Feelings of depression, sadness, anxiety, despair, and the like are often at the root of substance abuse. The substance might temporarily mask these feelings, but they return once the high wears off, creating a vicious circle of drug abuse.

Taking a substance will temporarily stop the cravings and compulsion for it, but soon the same feelings return. In time, it takes more and more of the same substance to achieve the same effect it once had.

People addicted to drugs and alcohol may feel like they have no control over their drug use. Refraining from using or stopping seems to be an impossibility for them. The substance controls them, rather than the other way around.

Someone addicted to drugs or alcohol will continue to seek them out even if their addiction has made them lose friends, family, spouses, and jobs. Drug-seeking behavior can even lead to diseases such as hepatitis and HIV/AIDS.

Intervention Strategies

The disease of addiction can be particularly cruel. It does not simply affect one’s physical health, but it also contorts their psychology.

Cravings for alcohol can consume a user mentally, physically, and emotionally. It is not enough to make someone aware that they have a problem; they may already know this fact in their heart and soul. You must provide them a network of support and understanding in which they can acknowledge their pain and make progress.

How do I talk to my son about alcoholism?

Breaking the ice can be difficult. Let’s face it: they call it “breaking the ice” for a reason. Ice is cold and impenetrable, and your son may be hesitant to admit any vulnerabilities. Instead of breaking that ice, first, try melting it a bit.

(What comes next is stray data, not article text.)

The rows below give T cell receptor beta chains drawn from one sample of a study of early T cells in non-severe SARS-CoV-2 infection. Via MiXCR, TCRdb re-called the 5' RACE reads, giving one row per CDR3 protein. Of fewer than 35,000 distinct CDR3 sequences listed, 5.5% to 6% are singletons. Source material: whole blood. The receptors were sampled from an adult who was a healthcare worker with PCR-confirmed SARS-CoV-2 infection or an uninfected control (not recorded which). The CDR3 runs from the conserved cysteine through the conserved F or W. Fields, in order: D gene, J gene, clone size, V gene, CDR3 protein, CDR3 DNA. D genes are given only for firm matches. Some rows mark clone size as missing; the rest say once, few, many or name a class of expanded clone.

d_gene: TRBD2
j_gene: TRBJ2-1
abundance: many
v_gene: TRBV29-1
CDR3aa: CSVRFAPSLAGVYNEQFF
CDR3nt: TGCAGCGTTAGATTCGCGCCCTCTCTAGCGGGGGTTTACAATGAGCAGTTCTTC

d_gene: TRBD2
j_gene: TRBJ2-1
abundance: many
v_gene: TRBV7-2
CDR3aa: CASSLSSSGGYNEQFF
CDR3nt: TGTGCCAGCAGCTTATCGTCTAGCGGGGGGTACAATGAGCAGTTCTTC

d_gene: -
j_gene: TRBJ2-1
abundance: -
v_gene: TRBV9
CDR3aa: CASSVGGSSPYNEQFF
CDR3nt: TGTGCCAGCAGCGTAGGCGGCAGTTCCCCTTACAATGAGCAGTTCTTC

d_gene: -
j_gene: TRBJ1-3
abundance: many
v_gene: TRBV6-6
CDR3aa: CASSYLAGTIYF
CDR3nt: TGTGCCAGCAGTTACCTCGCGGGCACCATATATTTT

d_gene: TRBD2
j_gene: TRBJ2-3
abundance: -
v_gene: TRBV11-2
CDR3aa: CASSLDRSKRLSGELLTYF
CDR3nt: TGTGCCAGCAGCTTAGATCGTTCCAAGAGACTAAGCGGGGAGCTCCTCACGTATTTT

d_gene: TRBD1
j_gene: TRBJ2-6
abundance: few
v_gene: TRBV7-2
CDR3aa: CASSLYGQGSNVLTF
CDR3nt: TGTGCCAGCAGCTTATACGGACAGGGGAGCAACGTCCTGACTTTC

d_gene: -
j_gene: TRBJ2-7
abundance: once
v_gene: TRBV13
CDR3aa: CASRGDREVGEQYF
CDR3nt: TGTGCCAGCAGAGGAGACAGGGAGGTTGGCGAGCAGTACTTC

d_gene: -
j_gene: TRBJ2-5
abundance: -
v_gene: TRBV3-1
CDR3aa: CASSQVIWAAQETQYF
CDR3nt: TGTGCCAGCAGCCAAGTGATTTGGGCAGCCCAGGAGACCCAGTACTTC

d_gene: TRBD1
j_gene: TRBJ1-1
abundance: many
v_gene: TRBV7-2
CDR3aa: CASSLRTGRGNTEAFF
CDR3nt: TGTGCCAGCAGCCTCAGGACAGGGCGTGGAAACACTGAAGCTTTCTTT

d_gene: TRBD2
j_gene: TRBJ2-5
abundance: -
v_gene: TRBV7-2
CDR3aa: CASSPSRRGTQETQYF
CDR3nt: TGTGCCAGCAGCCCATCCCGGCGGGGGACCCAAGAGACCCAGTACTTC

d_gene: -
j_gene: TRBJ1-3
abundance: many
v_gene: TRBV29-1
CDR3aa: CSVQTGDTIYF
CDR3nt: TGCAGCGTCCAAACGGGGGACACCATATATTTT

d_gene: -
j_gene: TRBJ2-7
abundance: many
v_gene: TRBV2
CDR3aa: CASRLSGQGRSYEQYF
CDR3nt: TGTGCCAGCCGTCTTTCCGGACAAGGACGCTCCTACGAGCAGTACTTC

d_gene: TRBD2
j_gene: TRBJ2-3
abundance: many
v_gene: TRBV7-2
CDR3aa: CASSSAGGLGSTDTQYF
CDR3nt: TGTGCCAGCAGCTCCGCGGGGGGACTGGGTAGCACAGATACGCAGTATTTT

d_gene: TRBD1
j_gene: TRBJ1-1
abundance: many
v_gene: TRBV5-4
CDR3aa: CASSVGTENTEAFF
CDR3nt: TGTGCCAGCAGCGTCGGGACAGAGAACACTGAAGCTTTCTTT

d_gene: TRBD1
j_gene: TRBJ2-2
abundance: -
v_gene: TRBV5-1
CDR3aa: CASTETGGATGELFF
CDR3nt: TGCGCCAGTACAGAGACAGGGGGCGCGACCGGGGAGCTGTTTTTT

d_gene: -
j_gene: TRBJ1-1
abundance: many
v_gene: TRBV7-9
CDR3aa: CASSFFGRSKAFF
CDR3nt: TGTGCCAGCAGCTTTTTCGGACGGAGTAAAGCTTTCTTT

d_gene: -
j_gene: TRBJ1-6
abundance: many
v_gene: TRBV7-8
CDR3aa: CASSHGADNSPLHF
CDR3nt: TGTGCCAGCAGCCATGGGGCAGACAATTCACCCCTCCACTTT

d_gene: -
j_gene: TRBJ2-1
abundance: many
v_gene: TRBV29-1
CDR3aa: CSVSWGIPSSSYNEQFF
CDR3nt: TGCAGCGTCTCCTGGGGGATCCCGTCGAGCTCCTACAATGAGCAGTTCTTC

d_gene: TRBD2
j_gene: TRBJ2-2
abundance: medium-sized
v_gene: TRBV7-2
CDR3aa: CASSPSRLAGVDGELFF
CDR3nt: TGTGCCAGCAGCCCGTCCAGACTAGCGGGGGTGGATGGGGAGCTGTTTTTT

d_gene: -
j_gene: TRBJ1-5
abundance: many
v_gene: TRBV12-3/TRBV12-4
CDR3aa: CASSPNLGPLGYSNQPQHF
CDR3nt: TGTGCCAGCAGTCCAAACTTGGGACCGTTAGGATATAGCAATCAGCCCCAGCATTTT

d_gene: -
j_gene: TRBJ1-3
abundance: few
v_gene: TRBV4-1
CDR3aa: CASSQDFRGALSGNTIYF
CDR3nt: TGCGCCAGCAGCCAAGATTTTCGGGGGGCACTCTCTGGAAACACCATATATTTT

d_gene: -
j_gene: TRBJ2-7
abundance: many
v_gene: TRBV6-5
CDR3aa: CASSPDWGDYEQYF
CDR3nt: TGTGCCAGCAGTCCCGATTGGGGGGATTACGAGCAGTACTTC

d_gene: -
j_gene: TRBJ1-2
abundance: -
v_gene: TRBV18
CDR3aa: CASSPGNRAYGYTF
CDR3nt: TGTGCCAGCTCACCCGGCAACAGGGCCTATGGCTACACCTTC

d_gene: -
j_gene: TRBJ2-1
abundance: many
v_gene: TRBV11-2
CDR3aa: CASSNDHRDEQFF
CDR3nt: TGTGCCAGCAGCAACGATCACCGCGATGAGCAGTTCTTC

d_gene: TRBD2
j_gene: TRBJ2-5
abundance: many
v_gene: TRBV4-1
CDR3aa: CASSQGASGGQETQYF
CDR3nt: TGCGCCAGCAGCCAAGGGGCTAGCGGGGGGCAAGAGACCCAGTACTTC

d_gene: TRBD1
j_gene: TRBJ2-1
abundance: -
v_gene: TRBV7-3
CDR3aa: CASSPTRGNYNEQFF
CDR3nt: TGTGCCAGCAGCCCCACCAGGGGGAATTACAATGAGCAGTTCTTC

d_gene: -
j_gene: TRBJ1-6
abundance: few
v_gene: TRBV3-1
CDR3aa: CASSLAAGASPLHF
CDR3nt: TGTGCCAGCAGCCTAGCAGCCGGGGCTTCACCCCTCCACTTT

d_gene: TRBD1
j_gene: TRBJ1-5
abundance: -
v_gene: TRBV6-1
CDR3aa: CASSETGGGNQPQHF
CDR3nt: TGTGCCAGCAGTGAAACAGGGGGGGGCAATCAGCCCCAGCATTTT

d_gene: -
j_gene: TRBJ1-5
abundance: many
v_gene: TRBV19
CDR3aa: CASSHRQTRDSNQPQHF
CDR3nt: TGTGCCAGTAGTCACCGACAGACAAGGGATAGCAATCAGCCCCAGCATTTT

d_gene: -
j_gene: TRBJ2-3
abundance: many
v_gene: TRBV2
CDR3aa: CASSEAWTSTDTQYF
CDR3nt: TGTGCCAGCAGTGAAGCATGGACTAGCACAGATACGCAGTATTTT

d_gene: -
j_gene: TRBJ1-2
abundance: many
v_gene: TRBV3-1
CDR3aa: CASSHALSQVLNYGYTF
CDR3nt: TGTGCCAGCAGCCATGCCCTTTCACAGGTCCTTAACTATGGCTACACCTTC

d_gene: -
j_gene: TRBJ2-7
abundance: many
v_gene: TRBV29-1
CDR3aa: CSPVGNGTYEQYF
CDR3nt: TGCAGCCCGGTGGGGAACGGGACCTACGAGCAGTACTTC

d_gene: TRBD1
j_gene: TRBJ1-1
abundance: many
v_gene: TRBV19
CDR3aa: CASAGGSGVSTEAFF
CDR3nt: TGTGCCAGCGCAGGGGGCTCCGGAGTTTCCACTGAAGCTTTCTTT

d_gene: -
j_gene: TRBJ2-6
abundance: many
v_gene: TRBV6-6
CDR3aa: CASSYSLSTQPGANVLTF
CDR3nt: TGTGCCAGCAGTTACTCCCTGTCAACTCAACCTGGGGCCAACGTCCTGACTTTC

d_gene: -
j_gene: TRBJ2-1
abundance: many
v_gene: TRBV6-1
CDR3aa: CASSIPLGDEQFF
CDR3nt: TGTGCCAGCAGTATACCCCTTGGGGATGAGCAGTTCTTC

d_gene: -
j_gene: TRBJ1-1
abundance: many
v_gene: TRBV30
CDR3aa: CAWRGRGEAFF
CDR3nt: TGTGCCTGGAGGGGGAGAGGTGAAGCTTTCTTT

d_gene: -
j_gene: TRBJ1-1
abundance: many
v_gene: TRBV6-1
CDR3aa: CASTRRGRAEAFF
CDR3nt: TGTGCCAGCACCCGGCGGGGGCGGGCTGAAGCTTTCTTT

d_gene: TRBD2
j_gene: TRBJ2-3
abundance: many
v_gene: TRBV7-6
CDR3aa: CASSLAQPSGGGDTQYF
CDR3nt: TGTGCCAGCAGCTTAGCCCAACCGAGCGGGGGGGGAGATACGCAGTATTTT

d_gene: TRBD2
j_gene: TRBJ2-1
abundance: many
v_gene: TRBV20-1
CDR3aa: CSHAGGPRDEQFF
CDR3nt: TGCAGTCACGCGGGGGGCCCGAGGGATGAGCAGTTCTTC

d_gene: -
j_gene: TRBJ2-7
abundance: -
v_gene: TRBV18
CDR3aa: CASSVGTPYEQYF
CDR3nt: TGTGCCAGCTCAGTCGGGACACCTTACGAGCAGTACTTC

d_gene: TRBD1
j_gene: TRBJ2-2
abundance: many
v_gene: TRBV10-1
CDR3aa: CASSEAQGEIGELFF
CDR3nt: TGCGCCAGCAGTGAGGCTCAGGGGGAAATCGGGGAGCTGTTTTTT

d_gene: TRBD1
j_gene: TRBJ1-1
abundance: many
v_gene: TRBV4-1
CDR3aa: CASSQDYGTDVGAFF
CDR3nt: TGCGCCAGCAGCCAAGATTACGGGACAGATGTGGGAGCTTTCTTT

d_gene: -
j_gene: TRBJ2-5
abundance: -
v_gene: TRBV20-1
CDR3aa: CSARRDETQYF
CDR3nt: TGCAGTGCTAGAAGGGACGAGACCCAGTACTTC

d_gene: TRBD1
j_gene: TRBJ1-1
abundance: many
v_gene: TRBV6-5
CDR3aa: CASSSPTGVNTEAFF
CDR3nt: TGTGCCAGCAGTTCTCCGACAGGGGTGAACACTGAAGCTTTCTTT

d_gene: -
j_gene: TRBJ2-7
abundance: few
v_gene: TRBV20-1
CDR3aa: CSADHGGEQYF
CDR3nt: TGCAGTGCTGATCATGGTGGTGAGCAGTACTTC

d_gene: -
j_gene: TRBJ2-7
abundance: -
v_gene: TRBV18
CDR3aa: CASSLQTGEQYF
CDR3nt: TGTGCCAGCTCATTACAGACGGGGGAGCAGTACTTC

An informal intervention takes the form of a simple conversation, but it should be structured and positive. Ask if your son wants to change his drinking habits, if he is willing to join family therapy, and if he understands why you are having this conversation. Let him know that you love him and that there is nothing shameful about seeking help.

If an informal conversation simply isn’t enough, consider the formal intervention approach. Make sure you invite a trusted professional to join the gathering and assure your son that it is a safe space. Despite the fact that everyone is worried about him, he should not feel pitied or overwhelmed.

Structure is a key concept to keep in mind. Not only should the first intervention have a definite flow that your son (and the other participants) can easily follow, but you should lay out a plan moving forward. End an intervention with a comprehensive plan for future family treatment and follow-up progress.